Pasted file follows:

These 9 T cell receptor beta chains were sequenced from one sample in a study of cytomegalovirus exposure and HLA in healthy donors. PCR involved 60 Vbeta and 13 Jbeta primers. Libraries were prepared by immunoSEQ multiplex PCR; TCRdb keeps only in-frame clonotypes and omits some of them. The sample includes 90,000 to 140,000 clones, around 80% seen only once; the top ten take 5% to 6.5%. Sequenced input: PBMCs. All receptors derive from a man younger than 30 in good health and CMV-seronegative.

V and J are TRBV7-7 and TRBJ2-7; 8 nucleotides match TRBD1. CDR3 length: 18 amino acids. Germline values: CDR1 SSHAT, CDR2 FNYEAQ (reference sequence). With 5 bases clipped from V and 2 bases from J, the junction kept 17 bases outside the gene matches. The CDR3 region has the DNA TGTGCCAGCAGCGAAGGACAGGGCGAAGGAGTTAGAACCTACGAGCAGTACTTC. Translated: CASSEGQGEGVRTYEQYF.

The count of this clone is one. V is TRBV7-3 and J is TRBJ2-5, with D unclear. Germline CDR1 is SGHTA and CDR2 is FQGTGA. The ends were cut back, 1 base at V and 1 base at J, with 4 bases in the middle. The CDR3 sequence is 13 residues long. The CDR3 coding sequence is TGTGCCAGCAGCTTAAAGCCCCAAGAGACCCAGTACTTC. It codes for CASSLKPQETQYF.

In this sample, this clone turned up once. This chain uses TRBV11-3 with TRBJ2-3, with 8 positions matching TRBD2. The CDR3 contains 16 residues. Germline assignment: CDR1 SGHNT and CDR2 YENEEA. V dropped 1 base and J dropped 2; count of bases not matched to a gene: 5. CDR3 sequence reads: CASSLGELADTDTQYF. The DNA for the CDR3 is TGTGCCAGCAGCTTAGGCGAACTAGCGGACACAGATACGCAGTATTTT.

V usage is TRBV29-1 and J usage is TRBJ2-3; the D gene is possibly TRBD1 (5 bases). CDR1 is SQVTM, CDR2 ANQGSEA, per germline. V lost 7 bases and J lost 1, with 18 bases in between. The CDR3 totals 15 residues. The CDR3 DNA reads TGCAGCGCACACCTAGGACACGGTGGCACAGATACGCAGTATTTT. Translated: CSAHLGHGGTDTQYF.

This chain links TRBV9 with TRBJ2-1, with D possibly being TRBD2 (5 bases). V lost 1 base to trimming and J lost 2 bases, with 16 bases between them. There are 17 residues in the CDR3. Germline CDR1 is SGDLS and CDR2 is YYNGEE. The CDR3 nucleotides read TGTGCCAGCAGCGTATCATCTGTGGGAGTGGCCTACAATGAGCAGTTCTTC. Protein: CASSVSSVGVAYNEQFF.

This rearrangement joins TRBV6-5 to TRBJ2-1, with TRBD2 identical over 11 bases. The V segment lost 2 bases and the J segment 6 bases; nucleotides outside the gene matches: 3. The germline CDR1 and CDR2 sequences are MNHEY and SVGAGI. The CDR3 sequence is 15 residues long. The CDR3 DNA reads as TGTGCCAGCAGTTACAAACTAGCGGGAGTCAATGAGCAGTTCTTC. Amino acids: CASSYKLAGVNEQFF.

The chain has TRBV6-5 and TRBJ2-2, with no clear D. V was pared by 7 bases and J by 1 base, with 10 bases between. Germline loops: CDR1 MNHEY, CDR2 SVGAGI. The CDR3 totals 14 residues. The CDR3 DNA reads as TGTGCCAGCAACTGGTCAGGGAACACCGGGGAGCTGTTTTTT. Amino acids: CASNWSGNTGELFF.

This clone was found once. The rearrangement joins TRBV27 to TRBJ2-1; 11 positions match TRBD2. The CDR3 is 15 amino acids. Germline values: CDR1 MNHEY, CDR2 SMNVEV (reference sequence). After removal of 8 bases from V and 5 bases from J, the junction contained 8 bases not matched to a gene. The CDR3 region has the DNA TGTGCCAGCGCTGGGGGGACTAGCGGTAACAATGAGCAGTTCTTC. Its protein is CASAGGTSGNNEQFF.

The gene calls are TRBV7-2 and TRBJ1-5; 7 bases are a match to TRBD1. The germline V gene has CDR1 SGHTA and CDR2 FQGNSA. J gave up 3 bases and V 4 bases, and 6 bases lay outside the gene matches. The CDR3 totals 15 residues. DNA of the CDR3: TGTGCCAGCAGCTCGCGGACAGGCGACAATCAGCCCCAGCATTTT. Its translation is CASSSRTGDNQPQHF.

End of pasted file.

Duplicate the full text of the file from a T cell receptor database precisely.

These 9 T cell receptor beta chains were sequenced from one sample in a study of cytomegalovirus exposure and HLA in healthy donors. PCR involved 60 Vbeta and 13 Jbeta primers. Libraries were prepared by immunoSEQ multiplex PCR; TCRdb keeps only in-frame clonotypes and omits some of them. The sample includes 90,000 to 140,000 clones, around 80% seen only once; the top ten take 5% to 6.5%. Sequenced input: PBMCs. All receptors derive from a man younger than 30 in good health and CMV-seronegative.

V and J are TRBV7-7 and TRBJ2-7; 8 nucleotides match TRBD1. CDR3 length: 18 amino acids. Germline values: CDR1 SSHAT, CDR2 FNYEAQ (reference sequence). With 5 bases clipped from V and 2 bases from J, the junction kept 17 bases outside the gene matches. The CDR3 region has the DNA TGTGCCAGCAGCGAAGGACAGGGCGAAGGAGTTAGAACCTACGAGCAGTACTTC. Translated: CASSEGQGEGVRTYEQYF.

The count of this clone is one. V is TRBV7-3 and J is TRBJ2-5, with D unclear. Germline CDR1 is SGHTA and CDR2 is FQGTGA. The ends were cut back, 1 base at V and 1 base at J, with 4 bases in the middle. The CDR3 sequence is 13 residues long. The CDR3 coding sequence is TGTGCCAGCAGCTTAAAGCCCCAAGAGACCCAGTACTTC. It codes for CASSLKPQETQYF.

In this sample, this clone turned up once. This chain uses TRBV11-3 with TRBJ2-3, with 8 positions matching TRBD2. The CDR3 contains 16 residues. Germline assignment: CDR1 SGHNT and CDR2 YENEEA. V dropped 1 base and J dropped 2; count of bases not matched to a gene: 5. CDR3 sequence reads: CASSLGELADTDTQYF. The DNA for the CDR3 is TGTGCCAGCAGCTTAGGCGAACTAGCGGACACAGATACGCAGTATTTT.

V usage is TRBV29-1 and J usage is TRBJ2-3; the D gene is possibly TRBD1 (5 bases). CDR1 is SQVTM, CDR2 ANQGSEA, per germline. V lost 7 bases and J lost 1, with 18 bases in between. The CDR3 totals 15 residues. The CDR3 DNA reads TGCAGCGCACACCTAGGACACGGTGGCACAGATACGCAGTATTTT. Translated: CSAHLGHGGTDTQYF.

This chain links TRBV9 with TRBJ2-1, with D possibly being TRBD2 (5 bases). V lost 1 base to trimming and J lost 2 bases, with 16 bases between them. There are 17 residues in the CDR3. Germline CDR1 is SGDLS and CDR2 is YYNGEE. The CDR3 nucleotides read TGTGCCAGCAGCGTATCATCTGTGGGAGTGGCCTACAATGAGCAGTTCTTC. Protein: CASSVSSVGVAYNEQFF.

This rearrangement joins TRBV6-5 to TRBJ2-1, with TRBD2 identical over 11 bases. The V segment lost 2 bases and the J segment 6 bases; nucleotides outside the gene matches: 3. The germline CDR1 and CDR2 sequences are MNHEY and SVGAGI. The CDR3 sequence is 15 residues long. The CDR3 DNA reads as TGTGCCAGCAGTTACAAACTAGCGGGAGTCAATGAGCAGTTCTTC. Amino acids: CASSYKLAGVNEQFF.

The chain has TRBV6-5 and TRBJ2-2, with no clear D. V was pared by 7 bases and J by 1 base, with 10 bases between. Germline loops: CDR1 MNHEY, CDR2 SVGAGI. The CDR3 totals 14 residues. The CDR3 DNA reads as TGTGCCAGCAACTGGTCAGGGAACACCGGGGAGCTGTTTTTT. Amino acids: CASNWSGNTGELFF.

This clone was found once. The rearrangement joins TRBV27 to TRBJ2-1; 11 positions match TRBD2. The CDR3 is 15 amino acids. Germline values: CDR1 MNHEY, CDR2 SMNVEV (reference sequence). After removal of 8 bases from V and 5 bases from J, the junction contained 8 bases not matched to a gene. The CDR3 region has the DNA TGTGCCAGCGCTGGGGGGACTAGCGGTAACAATGAGCAGTTCTTC. Its protein is CASAGGTSGNNEQFF.

The gene calls are TRBV7-2 and TRBJ1-5; 7 bases are a match to TRBD1. The germline V gene has CDR1 SGHTA and CDR2 FQGNSA. J gave up 3 bases and V 4 bases, and 6 bases lay outside the gene matches. The CDR3 totals 15 residues. DNA of the CDR3: TGTGCCAGCAGCTCGCGGACAGGCGACAATCAGCCCCAGCATTTT. Its translation is CASSSRTGDNQPQHF.